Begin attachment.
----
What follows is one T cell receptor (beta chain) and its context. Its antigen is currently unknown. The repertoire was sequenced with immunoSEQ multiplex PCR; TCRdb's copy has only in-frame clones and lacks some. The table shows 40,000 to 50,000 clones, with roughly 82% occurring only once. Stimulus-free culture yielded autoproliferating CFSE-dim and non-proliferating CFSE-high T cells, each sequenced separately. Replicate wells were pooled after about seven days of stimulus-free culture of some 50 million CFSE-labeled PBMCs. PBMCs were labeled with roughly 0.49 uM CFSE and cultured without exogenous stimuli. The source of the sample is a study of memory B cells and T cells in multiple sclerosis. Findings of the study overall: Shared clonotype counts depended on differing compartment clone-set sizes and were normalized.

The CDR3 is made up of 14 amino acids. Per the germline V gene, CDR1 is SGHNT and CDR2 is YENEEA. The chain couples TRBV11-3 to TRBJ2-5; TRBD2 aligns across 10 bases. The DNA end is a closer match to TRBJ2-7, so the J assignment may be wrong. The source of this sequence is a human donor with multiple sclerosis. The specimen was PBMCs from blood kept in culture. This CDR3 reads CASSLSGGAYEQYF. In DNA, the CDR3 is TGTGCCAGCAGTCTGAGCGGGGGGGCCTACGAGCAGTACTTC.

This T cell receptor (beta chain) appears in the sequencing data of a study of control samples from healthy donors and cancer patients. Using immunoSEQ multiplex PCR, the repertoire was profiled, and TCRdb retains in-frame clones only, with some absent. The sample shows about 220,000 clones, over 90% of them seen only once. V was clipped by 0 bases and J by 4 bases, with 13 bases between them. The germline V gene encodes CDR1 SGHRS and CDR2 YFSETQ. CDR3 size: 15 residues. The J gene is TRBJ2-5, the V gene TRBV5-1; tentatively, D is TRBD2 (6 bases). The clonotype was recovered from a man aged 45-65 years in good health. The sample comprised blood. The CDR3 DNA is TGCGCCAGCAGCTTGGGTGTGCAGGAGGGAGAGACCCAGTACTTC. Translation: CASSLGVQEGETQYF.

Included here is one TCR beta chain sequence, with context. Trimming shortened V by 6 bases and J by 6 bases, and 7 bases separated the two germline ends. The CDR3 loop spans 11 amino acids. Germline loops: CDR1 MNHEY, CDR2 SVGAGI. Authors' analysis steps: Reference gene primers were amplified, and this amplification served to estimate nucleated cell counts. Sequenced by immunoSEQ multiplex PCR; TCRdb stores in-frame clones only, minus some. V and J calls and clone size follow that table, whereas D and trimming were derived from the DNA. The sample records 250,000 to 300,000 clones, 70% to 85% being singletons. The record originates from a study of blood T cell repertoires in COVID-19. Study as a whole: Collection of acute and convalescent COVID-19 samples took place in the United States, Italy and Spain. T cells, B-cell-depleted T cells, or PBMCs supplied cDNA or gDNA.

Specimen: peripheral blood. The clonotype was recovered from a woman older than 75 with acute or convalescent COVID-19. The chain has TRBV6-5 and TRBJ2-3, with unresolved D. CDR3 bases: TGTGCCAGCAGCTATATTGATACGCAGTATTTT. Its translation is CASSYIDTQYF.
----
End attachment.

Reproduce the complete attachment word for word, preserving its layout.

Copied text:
What follows is one T cell receptor (beta chain) and its context. Its antigen is currently unknown. The repertoire was sequenced with immunoSEQ multiplex PCR; TCRdb's copy has only in-frame clones and lacks some. The table shows 40,000 to 50,000 clones, with roughly 82% occurring only once. Stimulus-free culture yielded autoproliferating CFSE-dim and non-proliferating CFSE-high T cells, each sequenced separately. Replicate wells were pooled after about seven days of stimulus-free culture of some 50 million CFSE-labeled PBMCs. PBMCs were labeled with roughly 0.49 uM CFSE and cultured without exogenous stimuli. The source of the sample is a study of memory B cells and T cells in multiple sclerosis. Findings of the study overall: Shared clonotype counts depended on differing compartment clone-set sizes and were normalized.

The CDR3 is made up of 14 amino acids. Per the germline V gene, CDR1 is SGHNT and CDR2 is YENEEA. The chain couples TRBV11-3 to TRBJ2-5; TRBD2 aligns across 10 bases. The DNA end is a closer match to TRBJ2-7, so the J assignment may be wrong. The source of this sequence is a human donor with multiple sclerosis. The specimen was PBMCs from blood kept in culture. This CDR3 reads CASSLSGGAYEQYF. In DNA, the CDR3 is TGTGCCAGCAGTCTGAGCGGGGGGGCCTACGAGCAGTACTTC.

This T cell receptor (beta chain) appears in the sequencing data of a study of control samples from healthy donors and cancer patients. Using immunoSEQ multiplex PCR, the repertoire was profiled, and TCRdb retains in-frame clones only, with some absent. The sample shows about 220,000 clones, over 90% of them seen only once. V was clipped by 0 bases and J by 4 bases, with 13 bases between them. The germline V gene encodes CDR1 SGHRS and CDR2 YFSETQ. CDR3 size: 15 residues. The J gene is TRBJ2-5, the V gene TRBV5-1; tentatively, D is TRBD2 (6 bases). The clonotype was recovered from a man aged 45-65 years in good health. The sample comprised blood. The CDR3 DNA is TGCGCCAGCAGCTTGGGTGTGCAGGAGGGAGAGACCCAGTACTTC. Translation: CASSLGVQEGETQYF.

Included here is one TCR beta chain sequence, with context. Trimming shortened V by 6 bases and J by 6 bases, and 7 bases separated the two germline ends. The CDR3 loop spans 11 amino acids. Germline loops: CDR1 MNHEY, CDR2 SVGAGI. Authors' analysis steps: Reference gene primers were amplified, and this amplification served to estimate nucleated cell counts. Sequenced by immunoSEQ multiplex PCR; TCRdb stores in-frame clones only, minus some. V and J calls and clone size follow that table, whereas D and trimming were derived from the DNA. The sample records 250,000 to 300,000 clones, 70% to 85% being singletons. The record originates from a study of blood T cell repertoires in COVID-19. Study as a whole: Collection of acute and convalescent COVID-19 samples took place in the United States, Italy and Spain. T cells, B-cell-depleted T cells, or PBMCs supplied cDNA or gDNA.

Specimen: peripheral blood. The clonotype was recovered from a woman older than 75 with acute or convalescent COVID-19. The chain has TRBV6-5 and TRBJ2-3, with unresolved D. CDR3 bases: TGTGCCAGCAGCTATATTGATACGCAGTATTTT. Its translation is CASSYIDTQYF.